Star Wars Battlefront II Impressions – A Much More Enjoyable Star Wars Experience but Not Yet Quite Up to True Potential

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Star Wars is one of the biggest franchise in media history, with award-winning movies, hundreds of spin-offs, several books around its universe, and yet we still haven’t gotten the game such a franchise deserves. 2015’s Star Wars Battlefront left a lot to be desired, especially its lack of a single-player campaign, relatively low replayability value due to limited content and repetitive combat style. EA DICE addressed some of the major issues raised in the sequel, Star Wars Battlefront II, but there is still room for improvement, a lot of room.

Unlike its predecessor, Star Wars Battlefront II features a single-player campaign. The campaign takes around 5-7 hours on average for players to completely finish, but what happens during those 5-7 hours is what matters. I will do my best to avoid spoiling major plot points and leave players to experience it themselves. Player follow the story of Commander Iden Versio,  daughter of Admiral Garrick Versio and commander of The Imperial Special Forces commando unit Inferno Squad.

EA DICE did a wonderful job in creating an interesting character in Iden Versio, not only that, the moments featuring interactions between her and other members in the Inferno Squad included a lot of Star Wars-like moments with funny one-liners and sarcastic and witty dialogue. However, that wonderful and interesting character is never fully explored, leaving players with a mere glimpse of a promising character that could have been expanded upon much further. Not only her, several side characters weren’t fully fleshed, mainly due to Versio taking too much screen time and leaving little for other characters to be presented properly. Star Wars Battlefront II’s campaign is definitely a nice addition, considering its complete absence in the previous instalment, but it leaves a lot to be desired especially for hardcore Star Wars fans.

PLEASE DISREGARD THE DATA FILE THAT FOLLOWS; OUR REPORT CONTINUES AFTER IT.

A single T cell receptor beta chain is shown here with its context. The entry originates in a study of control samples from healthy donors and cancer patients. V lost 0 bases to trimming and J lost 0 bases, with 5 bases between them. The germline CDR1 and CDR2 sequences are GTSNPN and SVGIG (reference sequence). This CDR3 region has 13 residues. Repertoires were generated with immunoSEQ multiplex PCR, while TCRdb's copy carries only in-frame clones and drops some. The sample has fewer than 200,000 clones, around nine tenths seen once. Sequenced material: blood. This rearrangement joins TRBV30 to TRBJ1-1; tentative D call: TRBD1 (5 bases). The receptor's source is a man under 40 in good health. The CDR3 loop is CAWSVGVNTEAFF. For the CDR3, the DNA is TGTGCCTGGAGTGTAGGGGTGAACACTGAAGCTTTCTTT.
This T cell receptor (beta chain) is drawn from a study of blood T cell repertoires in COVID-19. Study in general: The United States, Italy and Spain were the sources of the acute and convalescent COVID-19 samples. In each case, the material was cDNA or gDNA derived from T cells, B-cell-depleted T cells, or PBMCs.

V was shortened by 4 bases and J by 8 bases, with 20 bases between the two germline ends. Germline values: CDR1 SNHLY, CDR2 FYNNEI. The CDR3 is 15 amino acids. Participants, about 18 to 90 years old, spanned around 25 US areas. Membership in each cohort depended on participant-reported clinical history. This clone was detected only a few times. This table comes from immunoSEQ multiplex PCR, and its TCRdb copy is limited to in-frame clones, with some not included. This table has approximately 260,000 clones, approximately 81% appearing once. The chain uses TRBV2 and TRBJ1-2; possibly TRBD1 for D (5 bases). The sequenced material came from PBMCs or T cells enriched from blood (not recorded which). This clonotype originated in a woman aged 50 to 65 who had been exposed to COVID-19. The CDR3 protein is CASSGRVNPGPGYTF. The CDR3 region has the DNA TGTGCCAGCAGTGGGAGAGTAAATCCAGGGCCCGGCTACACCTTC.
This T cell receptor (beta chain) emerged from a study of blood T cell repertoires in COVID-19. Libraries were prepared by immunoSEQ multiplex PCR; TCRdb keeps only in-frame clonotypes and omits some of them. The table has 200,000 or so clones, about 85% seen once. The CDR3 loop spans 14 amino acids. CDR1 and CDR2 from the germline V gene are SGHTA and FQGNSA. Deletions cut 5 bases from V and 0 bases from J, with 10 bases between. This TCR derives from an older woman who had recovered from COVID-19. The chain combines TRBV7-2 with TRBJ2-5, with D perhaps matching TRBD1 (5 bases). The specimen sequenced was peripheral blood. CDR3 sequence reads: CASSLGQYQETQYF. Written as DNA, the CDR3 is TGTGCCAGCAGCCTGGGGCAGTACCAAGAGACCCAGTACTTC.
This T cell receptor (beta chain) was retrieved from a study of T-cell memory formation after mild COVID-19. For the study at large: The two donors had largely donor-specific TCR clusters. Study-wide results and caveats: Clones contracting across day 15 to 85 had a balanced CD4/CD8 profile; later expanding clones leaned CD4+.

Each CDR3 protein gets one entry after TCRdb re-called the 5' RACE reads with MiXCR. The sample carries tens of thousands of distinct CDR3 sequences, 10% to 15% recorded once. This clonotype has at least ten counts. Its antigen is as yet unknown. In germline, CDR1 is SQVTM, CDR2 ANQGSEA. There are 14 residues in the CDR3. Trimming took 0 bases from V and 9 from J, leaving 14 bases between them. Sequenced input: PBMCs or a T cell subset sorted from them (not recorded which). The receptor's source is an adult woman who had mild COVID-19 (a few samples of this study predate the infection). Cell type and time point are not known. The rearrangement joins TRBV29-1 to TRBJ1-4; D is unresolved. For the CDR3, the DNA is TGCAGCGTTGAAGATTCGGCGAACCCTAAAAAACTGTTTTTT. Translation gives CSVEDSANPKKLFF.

Star Wars Battlefront II’s multiplayer mode is miles better than 2015’s Star Wars Battlefront, and that in itself is an accomplishment because there were few major flaws to fix. Instead of customizing your loadout from scratch, EA DICE implemented four different specialised classes for players to choose from; Assault, Heavy, Officer and Specialist. The previous game’s Call of Duty-like system of customizing your loadout from scratch was rather tedious and complicated for some people. Picking the right gun, assigning the complementary star and boost cards and finding the most suitable loadout takes time and players aren’t always capable of finding the perfect loadout that suits their style. The four readily available classes allows for smoother gameplay and easier decision making depending on the situation you are team is in.

The new maps, modes, characters and improved visuals all add up to create one of the most enjoyable multiplayer experiences I ever had playing a video game, add to that the fact that it’s Star Wars and I get to play as Darth Maul, Master Yoda, Luke Skywalker and a slew of my favourite characters and you have a masterpiece. As far as gameplay, content and visuals, EA DICE have definitely outdone themselves, but in true EA fashion, the game’s progression system is tied up to its loot box system. Players can only acquire characters, star cards and further develop their multiplayer experience through purchasing loot boxes, something an EA representative got flamed for when replying to a commentator on Reddit, making it the most disliked comment in the site’s history. As of the time of writing, EA has suspended micro-transactions from Battlefront II with no date on when it will be implemented again.

Overall, Star Wars Battlefront II is definitely a step up from 2015’s iteration, with improved visuals for an already stunning game, a new single-player campaign, a revamped class system and more Star Wars universe for players to sink hours into. However, the package doesn’t come without its flaws, with the most glaring ones being the repetitiveness combat and unfulfilled potential of the single-player campaign and tying the multiplayer’s progression system to loot boxes and giving people who pay real money an advantage, which eventually leads to an unbalanced playing field.